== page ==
Estimated reading time: 12 minute(s)
Now that the dust of the Fifth Annual Arsies has settled, I can take an unvarnished look back on 2013, listing possible trends, and making the case for its classification as a watershed year for metal.
First, a bit of context. I’ve noticed over the last few years that the weeks immediately following any Arsies tournament typically carry an emotional boom-or-bust sensation. It makes sense, as my process dictates that I go from the vetted creme de la crop of the year past, to a blind listen of everything I can find. That postpartum effect aside, last year’s start was nevertheless uncharacteristically and worrisomely slow, with very few noteworthy albums released in the first quarter.
How much more impressive, then, to finish the year with such an uncharacteristically strong roster of competitors! This was easily the toughest Arsies tournament I’ve ever had to run, with many painful sacrifices made along the way. I am still listening to some of the competitors now in my spare time. (And it’s hard to beat the Revocation or Dillinger for a workout soundtrack.)
We had many a band enjoying their own personal best releases in 2013, often after having gone through a period of post-excellence oblivion. The Black Dahlia Murder immediately comes to mind as an example of this Second Renaissance story, but the same can also be said of Soilwork, Gorguts, The Ocean, Sevendust… hell, even Gwar’s album last year was pretty kickass!
On a related topic, last year we saw an even bigger representation of comebacks and reunions than ever before. In addition to the stunning and triumphant return of Carcass, we also saw good or very good new releases from Gorguts, Black Sabbath, Voivod, Death Angel, Pestilence, Motörhead, and many more. (And honestly, even the bad reunions — like Suicidal Tendencies and Skid Row — were more lukewarm than overtly terrible.) Then there were the spiritual throwbacks. Revocation and Exhumed are the most celebrated exemplars of old school metal, but many others also produced excellent works that owe more to our illustrious past than any new musical trends.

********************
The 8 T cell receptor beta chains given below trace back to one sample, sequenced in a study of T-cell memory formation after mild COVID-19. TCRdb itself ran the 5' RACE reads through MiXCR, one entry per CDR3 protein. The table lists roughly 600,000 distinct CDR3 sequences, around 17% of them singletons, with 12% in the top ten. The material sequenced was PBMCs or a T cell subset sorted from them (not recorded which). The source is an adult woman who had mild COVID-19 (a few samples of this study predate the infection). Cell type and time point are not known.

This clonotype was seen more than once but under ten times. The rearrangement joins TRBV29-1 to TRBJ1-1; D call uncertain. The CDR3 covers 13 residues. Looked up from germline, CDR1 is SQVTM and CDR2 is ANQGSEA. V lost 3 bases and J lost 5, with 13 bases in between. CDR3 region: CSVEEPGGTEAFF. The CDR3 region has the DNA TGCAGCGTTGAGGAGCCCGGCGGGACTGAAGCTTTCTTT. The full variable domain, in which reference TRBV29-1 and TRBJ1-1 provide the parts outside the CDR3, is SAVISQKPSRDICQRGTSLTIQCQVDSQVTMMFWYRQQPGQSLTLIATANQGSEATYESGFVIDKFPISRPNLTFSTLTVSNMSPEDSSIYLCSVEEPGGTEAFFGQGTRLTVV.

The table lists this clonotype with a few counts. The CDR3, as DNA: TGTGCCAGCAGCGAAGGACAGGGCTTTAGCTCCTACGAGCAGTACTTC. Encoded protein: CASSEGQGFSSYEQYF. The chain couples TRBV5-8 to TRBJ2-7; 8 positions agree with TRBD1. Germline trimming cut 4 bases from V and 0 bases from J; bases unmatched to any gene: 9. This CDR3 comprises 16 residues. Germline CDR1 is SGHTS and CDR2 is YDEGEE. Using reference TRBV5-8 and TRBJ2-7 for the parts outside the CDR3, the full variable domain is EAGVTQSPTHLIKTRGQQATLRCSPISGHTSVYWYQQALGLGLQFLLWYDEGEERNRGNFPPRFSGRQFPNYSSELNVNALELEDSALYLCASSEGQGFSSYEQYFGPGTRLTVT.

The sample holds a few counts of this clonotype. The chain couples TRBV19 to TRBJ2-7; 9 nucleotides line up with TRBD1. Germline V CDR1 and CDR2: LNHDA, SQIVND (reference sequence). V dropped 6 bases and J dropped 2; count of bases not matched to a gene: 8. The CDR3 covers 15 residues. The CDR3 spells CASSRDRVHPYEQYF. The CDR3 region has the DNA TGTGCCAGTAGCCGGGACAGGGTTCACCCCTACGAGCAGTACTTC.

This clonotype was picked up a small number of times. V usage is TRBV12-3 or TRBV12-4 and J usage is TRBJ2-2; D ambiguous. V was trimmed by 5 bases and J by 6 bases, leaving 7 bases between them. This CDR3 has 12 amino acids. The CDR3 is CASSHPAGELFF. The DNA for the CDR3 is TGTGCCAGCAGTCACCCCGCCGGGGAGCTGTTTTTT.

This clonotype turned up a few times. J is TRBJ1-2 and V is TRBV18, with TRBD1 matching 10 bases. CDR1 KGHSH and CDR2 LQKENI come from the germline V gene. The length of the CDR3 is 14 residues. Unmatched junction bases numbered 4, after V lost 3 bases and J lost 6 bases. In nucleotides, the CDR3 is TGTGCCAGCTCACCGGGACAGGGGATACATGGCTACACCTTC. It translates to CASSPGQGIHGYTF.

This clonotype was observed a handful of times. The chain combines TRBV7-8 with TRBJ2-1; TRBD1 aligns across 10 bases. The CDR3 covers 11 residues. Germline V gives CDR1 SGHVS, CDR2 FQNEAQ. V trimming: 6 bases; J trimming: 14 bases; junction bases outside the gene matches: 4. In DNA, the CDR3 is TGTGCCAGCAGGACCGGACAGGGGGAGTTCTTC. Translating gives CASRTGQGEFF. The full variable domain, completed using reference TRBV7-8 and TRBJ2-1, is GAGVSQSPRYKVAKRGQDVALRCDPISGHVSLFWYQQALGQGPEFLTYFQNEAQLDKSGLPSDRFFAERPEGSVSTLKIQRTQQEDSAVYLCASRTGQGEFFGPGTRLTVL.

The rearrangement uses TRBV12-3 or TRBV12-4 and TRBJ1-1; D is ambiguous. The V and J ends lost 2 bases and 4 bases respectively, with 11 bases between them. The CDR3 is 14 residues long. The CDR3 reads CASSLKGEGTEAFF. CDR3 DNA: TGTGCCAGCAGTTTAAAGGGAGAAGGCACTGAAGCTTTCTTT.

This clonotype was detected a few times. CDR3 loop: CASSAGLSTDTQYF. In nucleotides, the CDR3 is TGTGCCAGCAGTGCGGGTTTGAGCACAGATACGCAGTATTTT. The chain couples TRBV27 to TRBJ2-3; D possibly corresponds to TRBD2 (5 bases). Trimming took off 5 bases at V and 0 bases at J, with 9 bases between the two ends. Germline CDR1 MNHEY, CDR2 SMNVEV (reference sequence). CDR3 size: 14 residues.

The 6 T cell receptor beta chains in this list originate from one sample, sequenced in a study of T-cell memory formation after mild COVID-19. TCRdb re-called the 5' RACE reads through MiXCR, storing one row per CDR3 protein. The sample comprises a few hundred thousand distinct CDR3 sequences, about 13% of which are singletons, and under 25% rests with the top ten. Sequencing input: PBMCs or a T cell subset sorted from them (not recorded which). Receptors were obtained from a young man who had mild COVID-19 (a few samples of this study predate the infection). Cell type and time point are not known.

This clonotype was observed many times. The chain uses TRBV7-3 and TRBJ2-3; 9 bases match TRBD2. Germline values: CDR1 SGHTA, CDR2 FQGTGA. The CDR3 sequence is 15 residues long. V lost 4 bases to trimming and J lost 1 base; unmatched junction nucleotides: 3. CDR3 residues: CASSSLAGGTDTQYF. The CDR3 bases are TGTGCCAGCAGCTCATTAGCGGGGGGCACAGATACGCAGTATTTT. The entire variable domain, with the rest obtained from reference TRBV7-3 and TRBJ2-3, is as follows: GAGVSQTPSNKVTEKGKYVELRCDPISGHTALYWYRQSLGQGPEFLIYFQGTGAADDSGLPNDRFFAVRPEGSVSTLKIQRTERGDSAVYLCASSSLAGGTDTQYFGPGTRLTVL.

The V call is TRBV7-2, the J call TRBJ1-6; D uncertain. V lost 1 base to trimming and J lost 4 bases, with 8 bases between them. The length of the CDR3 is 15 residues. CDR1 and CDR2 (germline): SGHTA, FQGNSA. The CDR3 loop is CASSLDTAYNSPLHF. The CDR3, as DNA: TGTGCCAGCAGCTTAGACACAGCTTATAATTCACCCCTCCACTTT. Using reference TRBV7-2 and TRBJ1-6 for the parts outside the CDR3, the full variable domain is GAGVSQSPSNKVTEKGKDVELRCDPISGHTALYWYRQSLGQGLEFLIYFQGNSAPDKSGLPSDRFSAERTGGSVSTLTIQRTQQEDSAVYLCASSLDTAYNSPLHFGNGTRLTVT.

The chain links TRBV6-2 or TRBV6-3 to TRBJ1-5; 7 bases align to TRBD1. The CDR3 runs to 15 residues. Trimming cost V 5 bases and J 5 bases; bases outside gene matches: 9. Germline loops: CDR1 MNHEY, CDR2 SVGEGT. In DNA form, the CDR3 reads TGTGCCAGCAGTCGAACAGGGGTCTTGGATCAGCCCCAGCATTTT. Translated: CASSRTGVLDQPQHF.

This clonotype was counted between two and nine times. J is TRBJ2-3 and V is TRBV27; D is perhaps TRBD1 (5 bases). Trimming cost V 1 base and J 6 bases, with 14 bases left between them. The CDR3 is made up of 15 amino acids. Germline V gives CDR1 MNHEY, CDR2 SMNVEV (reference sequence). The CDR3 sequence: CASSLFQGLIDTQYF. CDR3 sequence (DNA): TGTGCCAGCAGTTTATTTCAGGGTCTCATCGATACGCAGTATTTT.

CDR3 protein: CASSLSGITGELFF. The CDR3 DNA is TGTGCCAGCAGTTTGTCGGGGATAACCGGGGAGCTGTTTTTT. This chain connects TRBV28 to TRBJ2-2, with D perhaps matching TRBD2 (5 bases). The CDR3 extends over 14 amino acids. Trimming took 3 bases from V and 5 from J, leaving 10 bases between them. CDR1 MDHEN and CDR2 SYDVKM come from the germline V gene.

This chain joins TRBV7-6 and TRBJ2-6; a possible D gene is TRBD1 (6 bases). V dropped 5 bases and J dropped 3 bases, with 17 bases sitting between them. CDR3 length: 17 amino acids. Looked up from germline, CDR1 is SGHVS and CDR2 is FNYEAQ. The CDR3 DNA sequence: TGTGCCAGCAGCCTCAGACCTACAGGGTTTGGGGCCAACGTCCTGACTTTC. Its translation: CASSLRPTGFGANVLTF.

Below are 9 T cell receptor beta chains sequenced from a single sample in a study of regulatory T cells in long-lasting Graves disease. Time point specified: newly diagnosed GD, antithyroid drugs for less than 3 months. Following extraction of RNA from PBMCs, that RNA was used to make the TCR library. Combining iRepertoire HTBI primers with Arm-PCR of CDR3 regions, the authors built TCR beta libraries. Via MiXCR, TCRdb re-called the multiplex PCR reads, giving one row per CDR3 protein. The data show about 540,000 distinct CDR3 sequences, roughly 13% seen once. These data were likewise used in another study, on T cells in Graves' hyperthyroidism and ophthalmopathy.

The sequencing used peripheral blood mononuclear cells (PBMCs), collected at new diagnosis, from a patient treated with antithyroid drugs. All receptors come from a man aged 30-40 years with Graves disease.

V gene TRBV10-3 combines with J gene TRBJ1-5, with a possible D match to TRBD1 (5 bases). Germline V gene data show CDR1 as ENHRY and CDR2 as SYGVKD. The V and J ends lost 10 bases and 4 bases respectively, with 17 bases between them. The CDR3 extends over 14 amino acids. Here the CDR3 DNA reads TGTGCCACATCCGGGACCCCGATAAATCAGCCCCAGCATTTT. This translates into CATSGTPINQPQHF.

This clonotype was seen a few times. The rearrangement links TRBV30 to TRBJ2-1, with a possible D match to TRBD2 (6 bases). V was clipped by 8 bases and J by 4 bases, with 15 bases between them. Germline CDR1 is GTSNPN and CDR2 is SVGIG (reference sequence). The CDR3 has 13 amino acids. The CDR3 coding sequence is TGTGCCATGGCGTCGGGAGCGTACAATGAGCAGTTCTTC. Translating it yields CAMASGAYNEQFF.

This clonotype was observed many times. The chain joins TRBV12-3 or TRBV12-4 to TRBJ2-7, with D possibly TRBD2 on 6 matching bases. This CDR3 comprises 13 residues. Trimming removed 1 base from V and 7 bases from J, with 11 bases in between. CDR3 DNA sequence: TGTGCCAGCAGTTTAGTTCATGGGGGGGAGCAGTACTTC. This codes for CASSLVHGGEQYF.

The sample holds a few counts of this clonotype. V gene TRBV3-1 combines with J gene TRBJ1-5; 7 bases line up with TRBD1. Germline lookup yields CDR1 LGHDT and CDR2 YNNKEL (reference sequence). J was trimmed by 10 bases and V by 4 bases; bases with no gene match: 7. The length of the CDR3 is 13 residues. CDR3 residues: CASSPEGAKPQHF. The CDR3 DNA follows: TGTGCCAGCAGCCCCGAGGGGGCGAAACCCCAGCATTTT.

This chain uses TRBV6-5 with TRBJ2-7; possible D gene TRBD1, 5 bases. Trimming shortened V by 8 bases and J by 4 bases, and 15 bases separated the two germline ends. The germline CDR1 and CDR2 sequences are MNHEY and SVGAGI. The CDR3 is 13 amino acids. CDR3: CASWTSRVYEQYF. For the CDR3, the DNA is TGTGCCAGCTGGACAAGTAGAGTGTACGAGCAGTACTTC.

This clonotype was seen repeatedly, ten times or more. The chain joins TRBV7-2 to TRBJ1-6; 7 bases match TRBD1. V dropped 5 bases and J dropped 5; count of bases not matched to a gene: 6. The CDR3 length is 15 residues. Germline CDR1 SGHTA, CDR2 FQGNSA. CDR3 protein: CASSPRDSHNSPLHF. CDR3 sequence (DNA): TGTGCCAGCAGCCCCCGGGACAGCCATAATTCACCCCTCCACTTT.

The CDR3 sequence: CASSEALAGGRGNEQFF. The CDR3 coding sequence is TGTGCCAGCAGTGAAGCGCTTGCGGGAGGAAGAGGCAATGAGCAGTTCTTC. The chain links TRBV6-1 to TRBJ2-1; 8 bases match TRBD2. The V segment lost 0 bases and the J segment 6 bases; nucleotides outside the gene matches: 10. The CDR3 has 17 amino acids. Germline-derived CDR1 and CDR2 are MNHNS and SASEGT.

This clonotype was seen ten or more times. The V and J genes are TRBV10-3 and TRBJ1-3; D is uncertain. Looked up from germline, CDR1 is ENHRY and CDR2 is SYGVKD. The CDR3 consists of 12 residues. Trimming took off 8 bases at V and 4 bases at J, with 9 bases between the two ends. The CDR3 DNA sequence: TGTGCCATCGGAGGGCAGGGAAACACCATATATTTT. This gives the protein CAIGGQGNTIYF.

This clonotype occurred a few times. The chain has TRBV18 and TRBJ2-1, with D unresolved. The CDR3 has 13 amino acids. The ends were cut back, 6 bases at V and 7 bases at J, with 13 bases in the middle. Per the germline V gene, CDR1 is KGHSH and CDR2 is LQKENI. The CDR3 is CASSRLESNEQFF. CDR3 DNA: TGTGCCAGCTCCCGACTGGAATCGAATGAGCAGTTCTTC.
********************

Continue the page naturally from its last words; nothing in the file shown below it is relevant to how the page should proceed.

Speaking of new musical trends, one thing is for certain: 2013 was unequivocally the year that we reached Peak Ballou. It wasn’t simply a matter of Mr. Converge himself being in all places at all times — it’s true that he personally recorded no fewer than 10 albums this past year, but that’s hardly abnormal for The Hardest Working Man In Metal. Making things much worse was that last year was a critical flash point for the rise of copycat recordings. And so what was (even only two years ago) a refreshingly different sound… is now yet another midrangey wall of overcompressed angst. Sadly, I don’t think that Kurt Ballou will have the time, immediate impetus, or (with Converge) the artistic sandbox needed to retool his approach and innovate…. which likely means we’ll have more market saturation of The Sound, before it flames out. Only time will tell on that one.
By the way, I have a continued problem with the slow encroachment of non-metal bands into the genre. I blame Baroness for leaving the barn door open on that one. Oh well… so long as I continue to be forced to listen to low-energy excuses like ASG and Deafheaven, I will continue to exact my revenge by also indulging my prog side. Take that, Karnivool haters!
So, what happens next? That’s hard to predict. There isn’t yet a lot of pre-release hype for anything in 2014. There is talk of Meshuggah getting ready to enter the studio, which would be super-interesting, as they are the ones to watch for developments in post-djent (along with TesseracT). I will say that, since the untimely passing of Jeff Hanneman last year, Slayer now has the choice of getting weird or calling it a day…. and I’m concerned that they’ll make the poor decision of continuing. That would leave Anthrax, for crissakes, as the only band from the original Big 4 to still be even remotely relevant or at least not Ted-Nugent-style-crazy.
On a more positive note, I’m planning on aiming for at least 200 First Listens in 2014, which is an ambitious increase in my workload, but that’s why they pay me the big bucks. So far, the new music pile is a bit saddening, but I’ve already explained why. And I’ve got a good feeling that there will be some new blood providing excellent metal this year. It’s honestly never been easier to record and produce quality music, and I’m ever the optimist.